Lambert acted as a master of ceremonies, standing on a stool and thanking people for attending and for supporting the state's legislation.

    Lambert, an art gallery manager at El Museo, grew up in Arizona and co-founded OUTspoken for Marriage with her partner in 2004 to pursue the right to legally marry. The grassroots group became OUTspoken for Equality in 2008.

    Lambert and Rudd, who works at a pasta factory, have been together 12 years. They met while they were living in Arizona after divorcing. The women, who have five children and 12 grandchildren between them, have had several other commitment ceremonies while hoping their state would someday recognize their union.

    "We're finally getting the same rights as everyone else," Rudd said while planning a ceremony in Niagara Falls at midnight, the moment the law took effect. "Nobody can take that away from us anymore."

    ___

    Barb Laven and Dale Getto said they do at 12:01 sharp in Albany's City Hall with 10 friends and family members watching. Together for 14 years, the couple wore "I (Heart) NY" pins, each with a rainbow flag stuck in the middle of the heart symbol.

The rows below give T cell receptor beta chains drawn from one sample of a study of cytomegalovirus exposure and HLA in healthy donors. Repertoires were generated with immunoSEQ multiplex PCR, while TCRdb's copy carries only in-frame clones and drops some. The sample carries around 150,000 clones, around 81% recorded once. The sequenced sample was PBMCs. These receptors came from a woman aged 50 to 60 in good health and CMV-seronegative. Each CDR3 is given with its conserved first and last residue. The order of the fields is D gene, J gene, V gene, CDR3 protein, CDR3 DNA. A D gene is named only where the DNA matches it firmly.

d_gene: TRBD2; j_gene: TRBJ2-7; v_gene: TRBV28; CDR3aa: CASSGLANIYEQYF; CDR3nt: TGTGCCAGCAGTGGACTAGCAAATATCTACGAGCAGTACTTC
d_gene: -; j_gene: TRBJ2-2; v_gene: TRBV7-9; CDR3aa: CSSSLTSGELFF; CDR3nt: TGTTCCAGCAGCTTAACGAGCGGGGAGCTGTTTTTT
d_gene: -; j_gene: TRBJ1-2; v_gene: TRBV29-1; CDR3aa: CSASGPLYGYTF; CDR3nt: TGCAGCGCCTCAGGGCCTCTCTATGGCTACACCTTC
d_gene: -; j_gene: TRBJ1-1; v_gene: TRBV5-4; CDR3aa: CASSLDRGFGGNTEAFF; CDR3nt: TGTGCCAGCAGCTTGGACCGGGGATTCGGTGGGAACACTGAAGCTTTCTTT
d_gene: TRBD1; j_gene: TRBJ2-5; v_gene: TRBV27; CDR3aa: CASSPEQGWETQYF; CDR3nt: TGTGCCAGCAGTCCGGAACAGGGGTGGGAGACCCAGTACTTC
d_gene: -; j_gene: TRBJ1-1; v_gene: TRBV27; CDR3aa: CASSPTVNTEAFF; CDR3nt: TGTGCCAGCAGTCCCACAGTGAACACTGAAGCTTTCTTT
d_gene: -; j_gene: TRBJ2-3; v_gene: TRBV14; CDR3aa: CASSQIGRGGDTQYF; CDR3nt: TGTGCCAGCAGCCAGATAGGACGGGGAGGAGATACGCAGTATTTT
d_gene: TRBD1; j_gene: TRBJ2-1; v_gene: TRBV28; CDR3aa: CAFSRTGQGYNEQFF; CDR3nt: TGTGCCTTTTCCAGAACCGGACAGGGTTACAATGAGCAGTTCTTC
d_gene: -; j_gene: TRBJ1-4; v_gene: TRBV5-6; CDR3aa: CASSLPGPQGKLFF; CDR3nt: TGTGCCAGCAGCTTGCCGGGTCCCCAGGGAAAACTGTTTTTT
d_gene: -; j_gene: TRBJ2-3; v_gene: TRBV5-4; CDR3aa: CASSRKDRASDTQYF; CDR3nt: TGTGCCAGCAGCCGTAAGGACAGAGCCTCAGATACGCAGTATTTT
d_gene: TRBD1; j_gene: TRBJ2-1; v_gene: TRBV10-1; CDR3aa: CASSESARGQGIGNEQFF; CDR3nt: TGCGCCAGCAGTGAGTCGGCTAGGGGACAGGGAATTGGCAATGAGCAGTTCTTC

Mayor Jerry Jennings performed the ceremony, following through on a promise he made to the couple three years ago. Laven, 53, said the mayor, a Democrat, was on the "correct side" of the gay marriage debate.

    "Tonight, we redefined our love and commitment to each other in a way that we were never able to do before: Through marriage. Forever," said Laven, who works for the state attorney general's office. "And it feels wonderful."

    Getto, who's also 53, is a school administrator in Albany.